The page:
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I admit: usually my reasons for choosing favorite athletes are based on the ridiculous. For instance, my two favorite Chicago Bears this season were Julius Peppers (because how can you not smile at that name?) and Matt Forte (because anyone who posts images on Instagram of his sweet pit bull romping through the woods gets my support).

But for once – finally! – I may have stumbled on a better reason to choose an athlete as my favorite. And it's a reason that has something to do with both Skittles and the prayers of Jesus’ mother Mary, a reason that takes me from football fields to the foot of the cross.

When my son first told me about Marshawn Lynch’s love of Skittles, he said that it was because the Seattle Seahawks’ running back – who will be starting Sunday in the Super Bowl – got “rewarded” with Skittles for a good play. But it seemed odd that a coach would use candy to reward a professional football player. (Isn’t that what all the money is for?) So I Googled for details and it turns out my instincts were right.

Lynch eats Skittles not as a reward, but as a reminder. And this is what makes him my favorite.

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When asked to give the skinny on the Skittles, Lynch simply answered, “You’ve got to ask my mama.” And then his mama, Delisa Lynch, gave the whole story: “When Marshawn was 12 or 13, we’d go to his games and I’d always have little candies in my purse. Before the game, I would say, ‘Here Marshawn, come and get you power pellets.’ I would give him a handful of Skittles and say, ‘Eat ’em up, baby. They’re going to make you run fast and they’re going to make you play good.’”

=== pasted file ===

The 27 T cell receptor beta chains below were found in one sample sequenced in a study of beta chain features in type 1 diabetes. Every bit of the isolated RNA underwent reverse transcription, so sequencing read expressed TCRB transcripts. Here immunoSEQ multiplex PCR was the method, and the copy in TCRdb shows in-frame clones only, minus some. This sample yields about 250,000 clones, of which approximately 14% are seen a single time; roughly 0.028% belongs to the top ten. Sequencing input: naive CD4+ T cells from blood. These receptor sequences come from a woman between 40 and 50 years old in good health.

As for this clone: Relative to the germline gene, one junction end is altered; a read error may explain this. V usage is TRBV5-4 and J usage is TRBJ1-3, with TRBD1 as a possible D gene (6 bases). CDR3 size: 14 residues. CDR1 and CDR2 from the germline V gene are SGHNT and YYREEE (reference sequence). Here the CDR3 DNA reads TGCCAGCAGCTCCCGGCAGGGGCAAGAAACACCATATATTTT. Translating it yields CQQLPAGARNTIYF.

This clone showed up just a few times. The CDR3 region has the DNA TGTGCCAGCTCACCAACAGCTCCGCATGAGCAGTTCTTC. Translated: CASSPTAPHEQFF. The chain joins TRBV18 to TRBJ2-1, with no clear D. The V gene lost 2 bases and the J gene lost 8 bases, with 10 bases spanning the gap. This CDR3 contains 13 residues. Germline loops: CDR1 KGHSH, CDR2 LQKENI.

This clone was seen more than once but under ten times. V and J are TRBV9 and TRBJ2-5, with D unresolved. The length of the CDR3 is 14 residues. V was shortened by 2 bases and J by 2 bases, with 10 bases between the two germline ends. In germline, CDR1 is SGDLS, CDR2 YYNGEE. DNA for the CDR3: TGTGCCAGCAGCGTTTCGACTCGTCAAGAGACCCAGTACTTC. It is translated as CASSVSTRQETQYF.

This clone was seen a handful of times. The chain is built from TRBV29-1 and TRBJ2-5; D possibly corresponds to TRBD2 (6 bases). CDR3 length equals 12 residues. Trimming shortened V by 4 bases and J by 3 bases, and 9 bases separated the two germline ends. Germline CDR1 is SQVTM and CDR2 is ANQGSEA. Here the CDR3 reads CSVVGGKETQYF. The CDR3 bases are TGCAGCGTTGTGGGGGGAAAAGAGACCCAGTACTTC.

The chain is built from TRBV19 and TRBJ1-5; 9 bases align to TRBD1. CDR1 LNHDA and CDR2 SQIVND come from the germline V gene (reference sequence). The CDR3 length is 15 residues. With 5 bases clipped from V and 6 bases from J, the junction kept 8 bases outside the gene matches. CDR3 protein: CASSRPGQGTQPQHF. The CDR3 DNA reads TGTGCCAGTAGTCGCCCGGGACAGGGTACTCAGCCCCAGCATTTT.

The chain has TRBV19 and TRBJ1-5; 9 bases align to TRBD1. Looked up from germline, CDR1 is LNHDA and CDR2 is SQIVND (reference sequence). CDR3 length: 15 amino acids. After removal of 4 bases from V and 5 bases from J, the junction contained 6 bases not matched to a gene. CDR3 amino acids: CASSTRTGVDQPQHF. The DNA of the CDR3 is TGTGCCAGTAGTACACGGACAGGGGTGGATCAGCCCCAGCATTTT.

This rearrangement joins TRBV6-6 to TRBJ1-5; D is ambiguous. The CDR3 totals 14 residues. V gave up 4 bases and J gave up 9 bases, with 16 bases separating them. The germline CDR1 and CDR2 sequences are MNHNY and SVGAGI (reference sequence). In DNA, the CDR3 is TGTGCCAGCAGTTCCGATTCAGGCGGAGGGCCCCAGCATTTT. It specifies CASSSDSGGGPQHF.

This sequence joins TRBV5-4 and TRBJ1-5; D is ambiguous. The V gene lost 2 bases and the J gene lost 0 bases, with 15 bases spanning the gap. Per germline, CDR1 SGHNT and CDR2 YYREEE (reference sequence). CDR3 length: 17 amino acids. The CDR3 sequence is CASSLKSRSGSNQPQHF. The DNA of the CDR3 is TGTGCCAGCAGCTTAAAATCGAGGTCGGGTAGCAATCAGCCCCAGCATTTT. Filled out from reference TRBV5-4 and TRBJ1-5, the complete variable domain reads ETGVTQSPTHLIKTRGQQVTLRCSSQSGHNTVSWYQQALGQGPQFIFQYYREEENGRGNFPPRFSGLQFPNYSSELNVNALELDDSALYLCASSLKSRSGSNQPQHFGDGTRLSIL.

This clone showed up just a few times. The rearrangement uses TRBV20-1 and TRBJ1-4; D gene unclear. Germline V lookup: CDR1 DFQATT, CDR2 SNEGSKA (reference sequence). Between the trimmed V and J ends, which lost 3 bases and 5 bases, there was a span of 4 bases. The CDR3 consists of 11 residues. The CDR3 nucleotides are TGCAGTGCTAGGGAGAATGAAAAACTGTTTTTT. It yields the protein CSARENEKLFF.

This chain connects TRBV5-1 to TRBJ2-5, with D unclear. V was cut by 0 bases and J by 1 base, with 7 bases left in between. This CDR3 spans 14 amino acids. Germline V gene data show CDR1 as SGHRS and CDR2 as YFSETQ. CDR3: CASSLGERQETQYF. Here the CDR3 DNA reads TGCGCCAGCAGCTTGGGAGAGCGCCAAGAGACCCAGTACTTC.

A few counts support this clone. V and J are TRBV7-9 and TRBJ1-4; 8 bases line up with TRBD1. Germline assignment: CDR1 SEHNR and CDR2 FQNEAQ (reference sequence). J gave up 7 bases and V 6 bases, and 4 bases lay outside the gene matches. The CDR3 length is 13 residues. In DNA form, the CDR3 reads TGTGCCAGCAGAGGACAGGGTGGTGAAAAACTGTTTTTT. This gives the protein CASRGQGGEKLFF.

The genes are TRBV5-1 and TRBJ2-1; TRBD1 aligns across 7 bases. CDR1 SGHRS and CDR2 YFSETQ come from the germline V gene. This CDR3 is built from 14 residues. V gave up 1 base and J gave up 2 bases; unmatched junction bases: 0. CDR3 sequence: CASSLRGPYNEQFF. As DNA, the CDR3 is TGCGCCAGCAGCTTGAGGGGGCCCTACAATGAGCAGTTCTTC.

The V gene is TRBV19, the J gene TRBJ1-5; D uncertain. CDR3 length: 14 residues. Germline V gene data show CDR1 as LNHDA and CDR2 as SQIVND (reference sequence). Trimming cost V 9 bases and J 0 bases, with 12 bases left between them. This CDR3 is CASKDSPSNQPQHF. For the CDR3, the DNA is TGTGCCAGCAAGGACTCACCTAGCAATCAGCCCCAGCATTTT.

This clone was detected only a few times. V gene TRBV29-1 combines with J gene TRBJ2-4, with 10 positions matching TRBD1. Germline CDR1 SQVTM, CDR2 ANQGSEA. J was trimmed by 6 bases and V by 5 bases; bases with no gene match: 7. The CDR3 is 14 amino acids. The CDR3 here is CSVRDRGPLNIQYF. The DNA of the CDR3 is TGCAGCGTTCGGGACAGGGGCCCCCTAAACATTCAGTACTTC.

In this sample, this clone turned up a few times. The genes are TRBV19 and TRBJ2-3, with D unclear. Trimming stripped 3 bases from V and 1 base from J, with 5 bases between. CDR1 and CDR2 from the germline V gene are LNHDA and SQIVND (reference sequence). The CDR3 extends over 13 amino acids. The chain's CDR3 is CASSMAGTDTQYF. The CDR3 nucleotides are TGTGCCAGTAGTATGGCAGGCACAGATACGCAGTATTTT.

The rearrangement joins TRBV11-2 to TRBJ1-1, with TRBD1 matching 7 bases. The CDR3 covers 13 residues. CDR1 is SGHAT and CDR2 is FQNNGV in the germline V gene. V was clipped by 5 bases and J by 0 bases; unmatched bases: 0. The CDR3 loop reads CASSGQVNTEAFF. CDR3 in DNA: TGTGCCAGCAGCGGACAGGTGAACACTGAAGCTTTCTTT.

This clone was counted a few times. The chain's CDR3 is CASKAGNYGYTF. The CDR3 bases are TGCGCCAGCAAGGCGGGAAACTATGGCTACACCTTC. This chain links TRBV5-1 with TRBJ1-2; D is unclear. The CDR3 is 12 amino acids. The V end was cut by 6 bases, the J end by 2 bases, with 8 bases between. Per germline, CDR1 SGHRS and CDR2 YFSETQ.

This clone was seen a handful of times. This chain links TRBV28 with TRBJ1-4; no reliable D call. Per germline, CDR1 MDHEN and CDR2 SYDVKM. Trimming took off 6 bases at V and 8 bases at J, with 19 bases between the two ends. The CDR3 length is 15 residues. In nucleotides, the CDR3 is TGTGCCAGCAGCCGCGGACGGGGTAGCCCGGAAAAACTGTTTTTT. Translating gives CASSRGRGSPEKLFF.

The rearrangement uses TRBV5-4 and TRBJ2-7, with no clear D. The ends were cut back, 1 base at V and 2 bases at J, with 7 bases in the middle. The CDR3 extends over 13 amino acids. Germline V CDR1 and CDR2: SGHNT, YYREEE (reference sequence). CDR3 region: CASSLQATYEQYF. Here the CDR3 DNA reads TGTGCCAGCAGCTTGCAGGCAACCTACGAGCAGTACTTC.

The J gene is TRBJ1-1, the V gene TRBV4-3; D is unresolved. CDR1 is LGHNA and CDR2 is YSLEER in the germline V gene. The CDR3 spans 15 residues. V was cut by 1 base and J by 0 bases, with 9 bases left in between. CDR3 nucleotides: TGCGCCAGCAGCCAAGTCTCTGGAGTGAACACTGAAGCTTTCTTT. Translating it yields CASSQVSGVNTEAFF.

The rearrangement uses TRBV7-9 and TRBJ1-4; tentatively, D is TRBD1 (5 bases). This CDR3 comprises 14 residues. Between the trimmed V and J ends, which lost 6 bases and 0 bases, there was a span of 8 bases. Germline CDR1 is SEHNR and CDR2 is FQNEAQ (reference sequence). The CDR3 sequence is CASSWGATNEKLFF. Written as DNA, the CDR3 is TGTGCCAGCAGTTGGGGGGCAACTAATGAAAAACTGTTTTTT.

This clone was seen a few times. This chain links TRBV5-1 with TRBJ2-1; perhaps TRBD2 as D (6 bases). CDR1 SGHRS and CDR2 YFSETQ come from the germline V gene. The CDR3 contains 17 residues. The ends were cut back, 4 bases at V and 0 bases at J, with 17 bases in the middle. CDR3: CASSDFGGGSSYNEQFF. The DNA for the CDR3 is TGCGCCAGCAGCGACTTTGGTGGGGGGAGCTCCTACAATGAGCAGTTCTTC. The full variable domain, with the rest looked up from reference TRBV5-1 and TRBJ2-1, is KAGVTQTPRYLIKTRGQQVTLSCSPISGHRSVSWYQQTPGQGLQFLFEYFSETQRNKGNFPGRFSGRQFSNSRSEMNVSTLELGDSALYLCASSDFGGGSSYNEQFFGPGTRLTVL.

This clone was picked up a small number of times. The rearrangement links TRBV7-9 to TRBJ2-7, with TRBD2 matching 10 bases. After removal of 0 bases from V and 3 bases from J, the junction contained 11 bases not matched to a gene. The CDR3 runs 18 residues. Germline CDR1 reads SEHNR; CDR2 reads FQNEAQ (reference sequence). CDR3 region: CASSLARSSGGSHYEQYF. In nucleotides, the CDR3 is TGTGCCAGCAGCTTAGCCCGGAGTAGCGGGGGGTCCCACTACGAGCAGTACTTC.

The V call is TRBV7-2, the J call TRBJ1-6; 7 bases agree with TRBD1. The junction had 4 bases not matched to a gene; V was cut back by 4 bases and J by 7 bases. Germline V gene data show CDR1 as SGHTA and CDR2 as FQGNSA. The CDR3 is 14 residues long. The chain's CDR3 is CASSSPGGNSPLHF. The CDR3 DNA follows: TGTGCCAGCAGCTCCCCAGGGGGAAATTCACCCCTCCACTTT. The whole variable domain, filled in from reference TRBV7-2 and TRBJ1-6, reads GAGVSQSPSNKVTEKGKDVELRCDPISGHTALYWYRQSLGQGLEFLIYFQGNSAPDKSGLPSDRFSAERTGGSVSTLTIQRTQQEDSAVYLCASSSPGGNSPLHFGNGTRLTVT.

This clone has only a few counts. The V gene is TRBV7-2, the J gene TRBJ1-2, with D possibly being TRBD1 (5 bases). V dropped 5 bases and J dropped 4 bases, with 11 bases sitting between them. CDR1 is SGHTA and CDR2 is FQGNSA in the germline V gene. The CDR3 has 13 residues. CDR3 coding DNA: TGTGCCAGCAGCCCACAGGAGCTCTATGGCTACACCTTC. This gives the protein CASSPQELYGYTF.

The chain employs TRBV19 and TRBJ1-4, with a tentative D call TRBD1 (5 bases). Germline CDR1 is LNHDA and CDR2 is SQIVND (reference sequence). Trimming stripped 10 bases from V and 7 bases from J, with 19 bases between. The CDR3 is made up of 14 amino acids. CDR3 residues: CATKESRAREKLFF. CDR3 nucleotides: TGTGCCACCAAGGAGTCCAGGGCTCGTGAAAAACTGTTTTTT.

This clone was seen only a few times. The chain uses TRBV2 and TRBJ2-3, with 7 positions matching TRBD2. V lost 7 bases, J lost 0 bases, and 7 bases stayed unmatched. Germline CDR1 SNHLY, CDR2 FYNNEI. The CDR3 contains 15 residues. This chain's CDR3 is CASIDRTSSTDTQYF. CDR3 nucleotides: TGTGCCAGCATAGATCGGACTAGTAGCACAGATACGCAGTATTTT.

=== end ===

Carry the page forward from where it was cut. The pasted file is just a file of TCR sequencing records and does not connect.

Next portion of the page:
I gotta say, this story is a bit of a power pellet to my own mama heart. To know that an act of love, of encouragement, of support carried her son so far in life is a huge boost to moms (and dads) everywhere. While surely there’s a superstitious element to this, as a mom I’m hopeful – and as a daughter I’m certain – there is more going on here. I’d guess that each crunch and munch on a Skittle during a game offers the “power” of remembering the love and support of his mom, of a person who hopes he does well, but loves him no matter what. It offers me huge comfort to see Skittles thrown and chomped as a public celebration of the “power pellet” that is a mother’s love and support.

Which brings us back to the cross. Not long after I became a mom myself, I discovered that Jesus’ final words – “Father, into your hands I commit my spirit” – came from a prayer Jewish parents prayed with their kids. Knowing that the trust-filled, world-changing words Jesus uttered as He breathed His last breath on the cross were words Mary taught Him as she tucked her boy into bed at night changed the way I saw my role as a mom – from the prayers I prayed with my kids to the words I offered for support or correction.

Obviously Delisa Lynch’s Skittles don’t equal the significance of Mary’s prayer, just as what happens at the Super Bowl cannot be compared to what happened on the cross. But in both we see the God-ordained might of the role of mothers and fathers, as well as the potential of our words and actions in the lives of our kids. What we say and what we do matters. Sometimes in just one man’s career. Sometimes in the salvation of the world. That should encourage us all.

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